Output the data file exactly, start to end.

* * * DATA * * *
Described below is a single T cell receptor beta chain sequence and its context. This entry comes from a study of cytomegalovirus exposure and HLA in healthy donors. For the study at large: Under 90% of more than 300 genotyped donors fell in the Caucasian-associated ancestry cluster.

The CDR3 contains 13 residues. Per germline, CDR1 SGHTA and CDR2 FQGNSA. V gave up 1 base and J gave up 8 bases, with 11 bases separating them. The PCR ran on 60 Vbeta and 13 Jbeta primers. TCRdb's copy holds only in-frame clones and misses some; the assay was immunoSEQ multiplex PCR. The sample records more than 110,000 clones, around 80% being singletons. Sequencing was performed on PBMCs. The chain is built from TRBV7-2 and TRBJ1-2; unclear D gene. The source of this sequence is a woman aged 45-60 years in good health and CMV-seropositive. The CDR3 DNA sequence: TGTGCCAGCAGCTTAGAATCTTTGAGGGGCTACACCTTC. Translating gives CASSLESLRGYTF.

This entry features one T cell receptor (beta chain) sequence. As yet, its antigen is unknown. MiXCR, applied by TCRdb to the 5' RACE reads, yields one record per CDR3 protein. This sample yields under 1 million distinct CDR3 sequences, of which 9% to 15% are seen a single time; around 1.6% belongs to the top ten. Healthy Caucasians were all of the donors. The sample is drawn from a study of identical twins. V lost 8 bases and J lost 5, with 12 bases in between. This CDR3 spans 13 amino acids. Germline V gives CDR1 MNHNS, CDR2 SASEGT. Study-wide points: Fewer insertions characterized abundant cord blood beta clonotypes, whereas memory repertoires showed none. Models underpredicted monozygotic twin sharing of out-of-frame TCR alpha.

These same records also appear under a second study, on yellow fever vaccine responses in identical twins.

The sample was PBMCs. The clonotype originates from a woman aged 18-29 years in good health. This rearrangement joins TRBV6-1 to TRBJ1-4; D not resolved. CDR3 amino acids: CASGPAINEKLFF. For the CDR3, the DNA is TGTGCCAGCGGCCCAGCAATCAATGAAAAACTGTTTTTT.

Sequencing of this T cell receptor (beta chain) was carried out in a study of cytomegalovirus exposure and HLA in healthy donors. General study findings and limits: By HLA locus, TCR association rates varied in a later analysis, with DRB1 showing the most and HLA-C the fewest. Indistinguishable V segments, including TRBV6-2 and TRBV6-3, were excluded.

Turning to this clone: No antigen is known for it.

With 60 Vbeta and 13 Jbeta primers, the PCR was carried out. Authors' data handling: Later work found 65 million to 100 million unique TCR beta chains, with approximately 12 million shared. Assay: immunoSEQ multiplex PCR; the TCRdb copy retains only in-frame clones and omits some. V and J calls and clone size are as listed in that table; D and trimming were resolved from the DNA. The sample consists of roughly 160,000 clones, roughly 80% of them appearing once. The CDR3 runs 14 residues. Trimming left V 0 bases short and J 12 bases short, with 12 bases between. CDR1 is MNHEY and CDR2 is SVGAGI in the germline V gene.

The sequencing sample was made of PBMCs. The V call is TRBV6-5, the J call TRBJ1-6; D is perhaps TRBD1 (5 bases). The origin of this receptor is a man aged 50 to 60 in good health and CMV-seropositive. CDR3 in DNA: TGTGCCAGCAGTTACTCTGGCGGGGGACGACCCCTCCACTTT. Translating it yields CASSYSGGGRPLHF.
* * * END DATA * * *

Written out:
Described below is a single T cell receptor beta chain sequence and its context. This entry comes from a study of cytomegalovirus exposure and HLA in healthy donors. For the study at large: Under 90% of more than 300 genotyped donors fell in the Caucasian-associated ancestry cluster.

The CDR3 contains 13 residues. Per germline, CDR1 SGHTA and CDR2 FQGNSA. V gave up 1 base and J gave up 8 bases, with 11 bases separating them. The PCR ran on 60 Vbeta and 13 Jbeta primers. TCRdb's copy holds only in-frame clones and misses some; the assay was immunoSEQ multiplex PCR. The sample records more than 110,000 clones, around 80% being singletons. Sequencing was performed on PBMCs. The chain is built from TRBV7-2 and TRBJ1-2; unclear D gene. The source of this sequence is a woman aged 45-60 years in good health and CMV-seropositive. The CDR3 DNA sequence: TGTGCCAGCAGCTTAGAATCTTTGAGGGGCTACACCTTC. Translating gives CASSLESLRGYTF.

This entry features one T cell receptor (beta chain) sequence. As yet, its antigen is unknown. MiXCR, applied by TCRdb to the 5' RACE reads, yields one record per CDR3 protein. This sample yields under 1 million distinct CDR3 sequences, of which 9% to 15% are seen a single time; around 1.6% belongs to the top ten. Healthy Caucasians were all of the donors. The sample is drawn from a study of identical twins. V lost 8 bases and J lost 5, with 12 bases in between. This CDR3 spans 13 amino acids. Germline V gives CDR1 MNHNS, CDR2 SASEGT. Study-wide points: Fewer insertions characterized abundant cord blood beta clonotypes, whereas memory repertoires showed none. Models underpredicted monozygotic twin sharing of out-of-frame TCR alpha.

These same records also appear under a second study, on yellow fever vaccine responses in identical twins.

The sample was PBMCs. The clonotype originates from a woman aged 18-29 years in good health. This rearrangement joins TRBV6-1 to TRBJ1-4; D not resolved. CDR3 amino acids: CASGPAINEKLFF. For the CDR3, the DNA is TGTGCCAGCGGCCCAGCAATCAATGAAAAACTGTTTTTT.

Sequencing of this T cell receptor (beta chain) was carried out in a study of cytomegalovirus exposure and HLA in healthy donors. General study findings and limits: By HLA locus, TCR association rates varied in a later analysis, with DRB1 showing the most and HLA-C the fewest. Indistinguishable V segments, including TRBV6-2 and TRBV6-3, were excluded.

Turning to this clone: No antigen is known for it.

With 60 Vbeta and 13 Jbeta primers, the PCR was carried out. Authors' data handling: Later work found 65 million to 100 million unique TCR beta chains, with approximately 12 million shared. Assay: immunoSEQ multiplex PCR; the TCRdb copy retains only in-frame clones and omits some. V and J calls and clone size are as listed in that table; D and trimming were resolved from the DNA. The sample consists of roughly 160,000 clones, roughly 80% of them appearing once. The CDR3 runs 14 residues. Trimming left V 0 bases short and J 12 bases short, with 12 bases between. CDR1 is MNHEY and CDR2 is SVGAGI in the germline V gene.

The sequencing sample was made of PBMCs. The V call is TRBV6-5, the J call TRBJ1-6; D is perhaps TRBD1 (5 bases). The origin of this receptor is a man aged 50 to 60 in good health and CMV-seropositive. CDR3 in DNA: TGTGCCAGCAGTTACTCTGGCGGGGGACGACCCCTCCACTTT. Translating it yields CASSYSGGGRPLHF.